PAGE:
Did you get a late start or still growing? Here’s how to succeed in recruiting if you’re a late bloomer.

Former San Antonio Spurs forward Tim Duncan started out wanting to be a swimmer. But when a hurricane destroyed the only Olympic-size swimming pool in his homeland in the Virgin Islands, Duncan took up basketball in 9th grade. Four years and nine inches of growth later, he signed to play basketball for Wake Forest. Four years after that, Duncan was drafted by the Spurs, where he won five NBA Championships, the league MVP award twice, was a three-time NBA Finals MVP, and was named to the NBA All-Star team 15 times. 

While stunning growth and development spurts like Tim Duncan’s are rare, many athletes in every sport do see their size, strength, and skill increase notably by their junior or senior years of high school. The problem is, by that point, you may fall into the category of “late bloomer” and thus, may be overlooked in the recruiting process. Fortunately, there are several things you can do to show off your growth, shoot up recruiting lists, and demonstrate that, while you’re a late bloomer, you’ve got the size and skills to be a boon to any team.

Use Your Highlight Video To Highlight Your Growth

If you have footage from your freshman year, compile your highlight video chronologically so that it clearly demonstrates your growth and improvement from 9th grade to the present. Make sure anyone viewing your highlight video can see your progress and growth over time. Doing so can help you go from an overlooked prospect to a prime recruit. If you update your video with more recent footage of you that shows your growth, let coaches know when you do so you can further demonstrate your development.

Have Your Coaches Make Recommendations

No one is more familiar with your growth physically and the development of your skills than your coaches. They’ve seen that growth up close and they’ve seen the work you’ve put in to enhance your skills. Their recommendation will carry plenty of weight with coaches who may have overlooked you previously.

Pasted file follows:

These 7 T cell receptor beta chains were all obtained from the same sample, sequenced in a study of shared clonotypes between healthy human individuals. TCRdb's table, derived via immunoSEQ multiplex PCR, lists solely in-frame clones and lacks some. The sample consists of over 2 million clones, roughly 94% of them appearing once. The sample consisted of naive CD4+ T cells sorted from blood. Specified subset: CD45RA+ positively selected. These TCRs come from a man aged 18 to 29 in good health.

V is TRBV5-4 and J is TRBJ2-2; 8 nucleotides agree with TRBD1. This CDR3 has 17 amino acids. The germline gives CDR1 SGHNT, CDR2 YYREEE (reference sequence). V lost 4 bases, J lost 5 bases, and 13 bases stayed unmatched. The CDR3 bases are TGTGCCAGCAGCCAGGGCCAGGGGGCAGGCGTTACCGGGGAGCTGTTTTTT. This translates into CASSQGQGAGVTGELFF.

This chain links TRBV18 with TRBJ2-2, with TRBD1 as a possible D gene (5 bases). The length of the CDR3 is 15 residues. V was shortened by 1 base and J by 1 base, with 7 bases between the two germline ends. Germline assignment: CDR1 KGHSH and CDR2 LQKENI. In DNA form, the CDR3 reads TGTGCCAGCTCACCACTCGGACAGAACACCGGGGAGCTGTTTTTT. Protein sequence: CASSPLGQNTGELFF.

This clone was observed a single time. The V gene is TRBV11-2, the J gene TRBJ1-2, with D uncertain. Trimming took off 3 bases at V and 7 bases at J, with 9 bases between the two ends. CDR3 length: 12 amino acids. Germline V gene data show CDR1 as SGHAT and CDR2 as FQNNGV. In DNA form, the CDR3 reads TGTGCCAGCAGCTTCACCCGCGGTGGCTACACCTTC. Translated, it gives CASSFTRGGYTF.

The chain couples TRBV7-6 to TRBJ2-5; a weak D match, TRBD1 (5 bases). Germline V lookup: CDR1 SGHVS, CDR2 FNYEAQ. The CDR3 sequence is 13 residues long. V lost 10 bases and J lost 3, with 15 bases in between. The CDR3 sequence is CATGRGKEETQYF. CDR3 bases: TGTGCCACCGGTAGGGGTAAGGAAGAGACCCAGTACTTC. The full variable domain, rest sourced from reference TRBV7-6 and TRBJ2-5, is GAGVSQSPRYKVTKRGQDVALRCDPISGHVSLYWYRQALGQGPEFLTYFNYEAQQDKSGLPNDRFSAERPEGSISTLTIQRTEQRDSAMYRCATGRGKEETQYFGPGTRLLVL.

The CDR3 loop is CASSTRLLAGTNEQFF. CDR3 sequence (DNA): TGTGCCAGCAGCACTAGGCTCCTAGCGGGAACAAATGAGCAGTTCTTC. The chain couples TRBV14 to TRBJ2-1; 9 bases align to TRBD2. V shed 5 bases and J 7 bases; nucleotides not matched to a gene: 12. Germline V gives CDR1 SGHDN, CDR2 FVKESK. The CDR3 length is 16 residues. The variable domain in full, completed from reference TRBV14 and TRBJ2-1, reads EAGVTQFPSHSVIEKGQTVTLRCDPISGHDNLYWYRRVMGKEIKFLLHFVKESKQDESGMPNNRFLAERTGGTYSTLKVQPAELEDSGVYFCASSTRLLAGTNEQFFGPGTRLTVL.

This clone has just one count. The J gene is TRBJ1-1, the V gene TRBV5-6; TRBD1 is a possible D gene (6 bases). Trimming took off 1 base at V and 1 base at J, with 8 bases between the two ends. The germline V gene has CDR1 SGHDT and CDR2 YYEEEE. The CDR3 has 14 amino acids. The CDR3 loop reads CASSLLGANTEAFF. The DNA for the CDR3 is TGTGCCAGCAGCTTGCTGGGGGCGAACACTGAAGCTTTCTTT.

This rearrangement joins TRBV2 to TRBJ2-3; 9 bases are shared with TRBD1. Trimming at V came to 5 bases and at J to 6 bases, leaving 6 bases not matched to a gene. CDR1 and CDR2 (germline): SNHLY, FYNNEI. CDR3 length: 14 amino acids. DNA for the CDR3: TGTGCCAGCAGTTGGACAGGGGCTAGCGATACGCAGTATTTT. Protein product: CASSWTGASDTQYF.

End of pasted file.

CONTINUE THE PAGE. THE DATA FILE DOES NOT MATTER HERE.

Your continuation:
Practice, Practice, Practice

The old adage says that to truly master something, you need to do it at least one thousand times. In other words, practice, practice, practice. Whether it’s shooting a particular shot, pitching, passing, route running, or perfecting a defensive move, nothing will improve your skills more than repetition and practice. It may require hiring a personal trainer, the encouragement of a regular workout partner, or extra reps before and after practice. However it needs to be done, make sure you put in the work and the practice to maximize your skill development potential. 

Make The Grade

If you’ve got good grades, you can be a late bloomer and still get a scholarship… an academic scholarship. In fact, having the ability to earn an academic scholarship will make you a more attractive recruiting candidate to many coaches. While your late bloomer status may make you a risky signing to many coaches, the fact that you can cover your schooling via an academic scholarship reduces that “risk” significantly. Then, if you continue to grow and develop, that academic scholarship might turn into an athletic scholarship. Make sure your grades can make the cut!

Display Your Desire

Is it a game you enjoy or is your sport just a grind? Coaches will look for a positive attitude and a love for the game. However, if you have a bad attitude and aren’t having fun, you may be the late bloomer who gets left behind.

Being a late bloomer doesn’t mean you’ll be left out of scholarship consideration. But, if you brush up on everything you can control now when you do fill out, you’ll be ready to stand out too!

If you enjoyed this article on how to succeed in recruiting if you’re a late bloomer, check out more of our awesome recruiting content HERE.

Get Started With Us Today

We’ve been athletes. We’ve been college coaches. We’re parents. We’re fans. And we’re here to help you succeed.